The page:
LOWER BACK PAIN
by Dr. Daniel Gibbs
Lower back pain is one of the most common conditions seen in many clinics: The lower back is a vulnerable part of the human anatomy and a condition that is often brought about by sedentary lifestyles, postural tendencies, trauma, over exertion or various combinations thereof. In other instances, anatomical abnormalities of inflammatory conditions can be the main causative factors. It is also common to experience secondary pain in the legs and hips through nerve referral or pelvic instability. Recovery times can vary based on the nature of the condition and/or the type of injury sustained.
Many people are overly conservative with their level of activity after a lower back injury. It is very important that stretching and core exercises are incorporated into rehabilitation. Slowly increasing the intensity over several months lessens the chance of re-injury via the conditioning and increased blood follow that helps to heal. Pilates, yoga, physiotherapy and exercise physiology can all provide appropriate stretching and toning guidance. Stretching your legs in all natural direction is important so quadriceps, hip-flexors, hamstrings, calves, glutes, ilio-tibial bands and adductors.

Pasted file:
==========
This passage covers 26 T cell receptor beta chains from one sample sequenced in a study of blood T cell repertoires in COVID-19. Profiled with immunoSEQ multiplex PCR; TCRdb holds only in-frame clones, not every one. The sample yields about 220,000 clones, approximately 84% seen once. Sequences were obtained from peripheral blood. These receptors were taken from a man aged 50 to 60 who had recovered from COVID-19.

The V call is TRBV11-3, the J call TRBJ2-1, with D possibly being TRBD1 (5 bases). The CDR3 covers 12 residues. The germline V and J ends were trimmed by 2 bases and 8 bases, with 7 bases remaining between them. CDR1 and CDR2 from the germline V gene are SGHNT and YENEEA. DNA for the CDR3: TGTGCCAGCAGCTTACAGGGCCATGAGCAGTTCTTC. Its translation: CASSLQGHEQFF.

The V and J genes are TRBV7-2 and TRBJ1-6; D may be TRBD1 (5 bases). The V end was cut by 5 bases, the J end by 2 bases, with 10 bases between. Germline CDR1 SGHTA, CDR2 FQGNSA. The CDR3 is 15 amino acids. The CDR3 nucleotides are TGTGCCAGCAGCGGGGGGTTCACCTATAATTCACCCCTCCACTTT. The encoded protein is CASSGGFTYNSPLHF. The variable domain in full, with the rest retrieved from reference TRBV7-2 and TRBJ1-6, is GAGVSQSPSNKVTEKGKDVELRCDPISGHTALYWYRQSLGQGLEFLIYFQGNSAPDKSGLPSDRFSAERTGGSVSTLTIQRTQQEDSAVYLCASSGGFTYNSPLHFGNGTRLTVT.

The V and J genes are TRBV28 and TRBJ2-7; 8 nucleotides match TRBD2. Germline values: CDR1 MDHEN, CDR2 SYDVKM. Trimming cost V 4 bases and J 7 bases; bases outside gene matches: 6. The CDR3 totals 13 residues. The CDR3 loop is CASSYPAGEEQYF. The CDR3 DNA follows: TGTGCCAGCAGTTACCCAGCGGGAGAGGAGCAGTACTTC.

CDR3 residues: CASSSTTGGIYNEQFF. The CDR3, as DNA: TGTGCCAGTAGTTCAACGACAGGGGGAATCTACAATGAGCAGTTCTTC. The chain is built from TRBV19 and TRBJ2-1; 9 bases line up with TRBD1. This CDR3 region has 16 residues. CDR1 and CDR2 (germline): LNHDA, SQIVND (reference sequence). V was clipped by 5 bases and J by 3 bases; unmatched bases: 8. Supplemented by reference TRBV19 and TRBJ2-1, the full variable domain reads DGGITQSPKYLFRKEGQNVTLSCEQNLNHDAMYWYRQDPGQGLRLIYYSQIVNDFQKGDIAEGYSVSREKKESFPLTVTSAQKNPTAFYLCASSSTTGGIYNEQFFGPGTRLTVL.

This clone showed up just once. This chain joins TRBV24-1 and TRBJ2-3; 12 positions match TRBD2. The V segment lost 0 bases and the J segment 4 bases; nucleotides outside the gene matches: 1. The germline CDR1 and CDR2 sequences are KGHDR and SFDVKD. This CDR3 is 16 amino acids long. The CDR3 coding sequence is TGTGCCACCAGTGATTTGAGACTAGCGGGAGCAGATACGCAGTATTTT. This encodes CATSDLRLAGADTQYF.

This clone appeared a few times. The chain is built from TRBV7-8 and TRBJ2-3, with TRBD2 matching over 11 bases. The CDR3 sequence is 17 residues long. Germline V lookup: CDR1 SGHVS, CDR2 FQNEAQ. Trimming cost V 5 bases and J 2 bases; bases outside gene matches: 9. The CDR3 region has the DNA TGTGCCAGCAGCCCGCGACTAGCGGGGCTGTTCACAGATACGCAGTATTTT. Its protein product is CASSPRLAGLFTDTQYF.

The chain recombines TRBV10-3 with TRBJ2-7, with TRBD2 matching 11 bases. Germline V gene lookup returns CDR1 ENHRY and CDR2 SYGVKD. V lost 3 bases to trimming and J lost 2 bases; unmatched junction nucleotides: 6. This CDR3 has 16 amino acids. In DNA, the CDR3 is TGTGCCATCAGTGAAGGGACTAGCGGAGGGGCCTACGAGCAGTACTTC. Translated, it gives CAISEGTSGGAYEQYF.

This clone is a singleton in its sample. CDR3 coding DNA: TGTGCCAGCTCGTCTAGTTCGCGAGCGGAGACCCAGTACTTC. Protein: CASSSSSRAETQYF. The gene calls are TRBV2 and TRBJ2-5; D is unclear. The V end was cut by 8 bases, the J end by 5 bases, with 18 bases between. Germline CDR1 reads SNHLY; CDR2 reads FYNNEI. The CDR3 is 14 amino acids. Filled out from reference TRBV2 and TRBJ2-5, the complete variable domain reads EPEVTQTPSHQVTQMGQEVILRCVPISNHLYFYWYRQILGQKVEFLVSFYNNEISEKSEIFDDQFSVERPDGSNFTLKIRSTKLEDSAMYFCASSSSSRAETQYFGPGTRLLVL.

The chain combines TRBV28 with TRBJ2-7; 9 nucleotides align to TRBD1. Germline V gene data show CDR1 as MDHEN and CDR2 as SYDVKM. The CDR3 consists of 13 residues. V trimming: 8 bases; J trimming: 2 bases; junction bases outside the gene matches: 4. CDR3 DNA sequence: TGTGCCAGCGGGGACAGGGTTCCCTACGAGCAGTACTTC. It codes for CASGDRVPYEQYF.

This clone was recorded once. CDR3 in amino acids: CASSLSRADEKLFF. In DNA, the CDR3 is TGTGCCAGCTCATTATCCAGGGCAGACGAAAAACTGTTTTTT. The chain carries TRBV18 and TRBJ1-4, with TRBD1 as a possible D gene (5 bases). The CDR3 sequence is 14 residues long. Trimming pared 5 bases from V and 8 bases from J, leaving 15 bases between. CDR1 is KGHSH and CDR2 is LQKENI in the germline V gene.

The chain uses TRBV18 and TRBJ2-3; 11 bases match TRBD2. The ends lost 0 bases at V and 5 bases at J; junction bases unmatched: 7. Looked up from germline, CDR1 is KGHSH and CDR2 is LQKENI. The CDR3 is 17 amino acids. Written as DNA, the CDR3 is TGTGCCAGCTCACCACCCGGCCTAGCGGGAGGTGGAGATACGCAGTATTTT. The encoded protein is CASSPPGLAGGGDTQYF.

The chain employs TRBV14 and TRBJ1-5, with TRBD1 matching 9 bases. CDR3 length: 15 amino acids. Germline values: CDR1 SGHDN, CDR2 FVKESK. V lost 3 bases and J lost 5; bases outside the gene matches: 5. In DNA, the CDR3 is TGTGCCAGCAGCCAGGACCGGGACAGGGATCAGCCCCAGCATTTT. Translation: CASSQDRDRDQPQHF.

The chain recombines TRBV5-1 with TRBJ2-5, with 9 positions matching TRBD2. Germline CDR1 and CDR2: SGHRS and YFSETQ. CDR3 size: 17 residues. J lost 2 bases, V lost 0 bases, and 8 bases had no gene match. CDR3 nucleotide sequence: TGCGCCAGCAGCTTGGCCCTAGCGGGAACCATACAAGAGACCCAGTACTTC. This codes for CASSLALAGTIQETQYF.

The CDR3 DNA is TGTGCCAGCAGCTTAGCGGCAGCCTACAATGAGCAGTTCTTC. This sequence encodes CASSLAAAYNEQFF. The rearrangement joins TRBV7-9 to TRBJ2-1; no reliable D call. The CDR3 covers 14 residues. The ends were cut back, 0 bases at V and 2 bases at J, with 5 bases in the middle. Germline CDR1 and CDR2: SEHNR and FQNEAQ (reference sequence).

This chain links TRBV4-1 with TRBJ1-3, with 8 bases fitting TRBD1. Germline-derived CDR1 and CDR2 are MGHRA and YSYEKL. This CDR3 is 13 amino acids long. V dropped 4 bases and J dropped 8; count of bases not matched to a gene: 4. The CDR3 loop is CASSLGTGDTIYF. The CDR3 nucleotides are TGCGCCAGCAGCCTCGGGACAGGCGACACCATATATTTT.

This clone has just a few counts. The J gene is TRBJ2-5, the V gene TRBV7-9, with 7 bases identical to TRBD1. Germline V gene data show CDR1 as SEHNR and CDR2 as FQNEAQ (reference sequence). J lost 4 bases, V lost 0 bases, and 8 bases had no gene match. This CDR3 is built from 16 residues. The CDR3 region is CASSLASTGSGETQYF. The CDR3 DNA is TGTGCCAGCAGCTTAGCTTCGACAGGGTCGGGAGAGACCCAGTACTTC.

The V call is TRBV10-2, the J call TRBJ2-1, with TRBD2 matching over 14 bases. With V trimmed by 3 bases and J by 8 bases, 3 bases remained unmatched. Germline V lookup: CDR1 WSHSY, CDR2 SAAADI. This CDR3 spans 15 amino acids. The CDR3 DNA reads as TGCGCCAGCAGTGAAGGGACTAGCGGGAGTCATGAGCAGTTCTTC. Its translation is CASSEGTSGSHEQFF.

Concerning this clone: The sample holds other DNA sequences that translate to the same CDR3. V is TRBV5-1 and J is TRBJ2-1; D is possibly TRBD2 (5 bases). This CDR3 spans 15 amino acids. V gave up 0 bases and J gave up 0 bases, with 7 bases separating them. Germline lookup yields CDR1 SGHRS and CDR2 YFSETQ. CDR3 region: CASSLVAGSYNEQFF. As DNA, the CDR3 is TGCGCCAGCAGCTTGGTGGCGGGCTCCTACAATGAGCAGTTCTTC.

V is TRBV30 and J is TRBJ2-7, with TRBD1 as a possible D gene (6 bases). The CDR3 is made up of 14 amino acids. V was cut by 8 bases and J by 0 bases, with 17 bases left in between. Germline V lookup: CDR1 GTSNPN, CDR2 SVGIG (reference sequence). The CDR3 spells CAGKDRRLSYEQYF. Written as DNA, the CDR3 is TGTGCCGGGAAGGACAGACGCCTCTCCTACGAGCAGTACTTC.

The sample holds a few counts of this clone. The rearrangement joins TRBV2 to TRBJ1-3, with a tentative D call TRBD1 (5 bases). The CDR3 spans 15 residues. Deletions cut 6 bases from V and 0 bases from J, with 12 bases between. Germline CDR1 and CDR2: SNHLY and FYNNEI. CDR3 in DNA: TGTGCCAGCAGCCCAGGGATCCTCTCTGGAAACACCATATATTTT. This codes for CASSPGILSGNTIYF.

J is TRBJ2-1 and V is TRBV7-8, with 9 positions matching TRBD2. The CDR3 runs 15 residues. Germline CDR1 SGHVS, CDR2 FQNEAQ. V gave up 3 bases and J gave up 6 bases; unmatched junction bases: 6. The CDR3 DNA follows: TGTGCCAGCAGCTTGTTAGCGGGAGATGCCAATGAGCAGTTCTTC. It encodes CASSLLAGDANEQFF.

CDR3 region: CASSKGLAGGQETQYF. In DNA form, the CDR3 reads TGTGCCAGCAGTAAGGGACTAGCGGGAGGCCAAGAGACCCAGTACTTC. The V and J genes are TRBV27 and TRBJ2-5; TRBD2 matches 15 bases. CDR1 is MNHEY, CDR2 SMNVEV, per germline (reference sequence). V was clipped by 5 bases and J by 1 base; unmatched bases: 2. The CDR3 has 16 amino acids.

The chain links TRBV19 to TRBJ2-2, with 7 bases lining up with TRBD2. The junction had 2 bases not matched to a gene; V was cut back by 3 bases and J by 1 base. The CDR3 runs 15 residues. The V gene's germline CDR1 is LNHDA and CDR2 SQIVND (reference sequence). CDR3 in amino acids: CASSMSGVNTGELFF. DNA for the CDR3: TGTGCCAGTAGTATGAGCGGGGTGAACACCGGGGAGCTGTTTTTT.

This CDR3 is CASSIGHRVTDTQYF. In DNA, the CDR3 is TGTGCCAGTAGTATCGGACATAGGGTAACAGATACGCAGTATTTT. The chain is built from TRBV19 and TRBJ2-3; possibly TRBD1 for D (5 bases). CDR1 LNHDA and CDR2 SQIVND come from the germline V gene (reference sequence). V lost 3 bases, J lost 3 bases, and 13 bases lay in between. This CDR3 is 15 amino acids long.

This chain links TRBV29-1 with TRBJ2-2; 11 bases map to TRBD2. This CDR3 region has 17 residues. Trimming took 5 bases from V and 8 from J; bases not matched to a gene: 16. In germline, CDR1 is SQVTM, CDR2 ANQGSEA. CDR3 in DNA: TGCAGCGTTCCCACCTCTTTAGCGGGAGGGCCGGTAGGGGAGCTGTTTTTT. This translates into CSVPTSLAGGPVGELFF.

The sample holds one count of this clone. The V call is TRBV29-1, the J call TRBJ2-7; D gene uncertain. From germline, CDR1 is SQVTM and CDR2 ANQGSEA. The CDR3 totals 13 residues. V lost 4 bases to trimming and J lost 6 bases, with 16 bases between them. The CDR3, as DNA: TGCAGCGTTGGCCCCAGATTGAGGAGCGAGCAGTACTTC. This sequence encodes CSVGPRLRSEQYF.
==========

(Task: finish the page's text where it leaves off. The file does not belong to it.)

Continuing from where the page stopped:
One of the most important preventive and management stretches for those working at seated desk jobs involves the hip flexors; when seated routinely for long periods hip flexors will tighten/shorten and slowly disrupt the natural curve of the lower back: This will make the back progressively more prone to injury and dysfunction if regular stretches are not performed to compensate for the process. If lower back pain is accompanied by general muscle tightness or cramping then it can be very helpful to take magnesium tablets; magnesium tends to be deficient in many Australian foods due to low concentrations in the soil. Increasing your water intake is around two litres per day can also help with cramping and general tightness.
Acupuncture and massage are generally effective in the treatments of all types of lower back pain. It can help to release muscular and fascial tightness, increase blood flow and diminish the representation of pain in the nervous system and therefore the degree of pain perceived: in the case of chronic conditions such is very helpful especially if combined with relaxation and mental techniques that control and helpfully mould cerebral portions of the nervous system involved in the chronic pain process. At Freedom Chinese Medicine, we also conduct regular workshops that help people self-manage their condition via instruction in particular stretching, strengthening techniques and the recommendation specific therapies based on the nature of the problem. I’d be happy to answer any questions and can be contacted on 03 9486 5966 or firstname.lastname@example.org.
Kumar, P. & Clark, M. 2004, Clinical Medicine (5th edition), W.B. Saunders, Edinburgh, pp. 276-286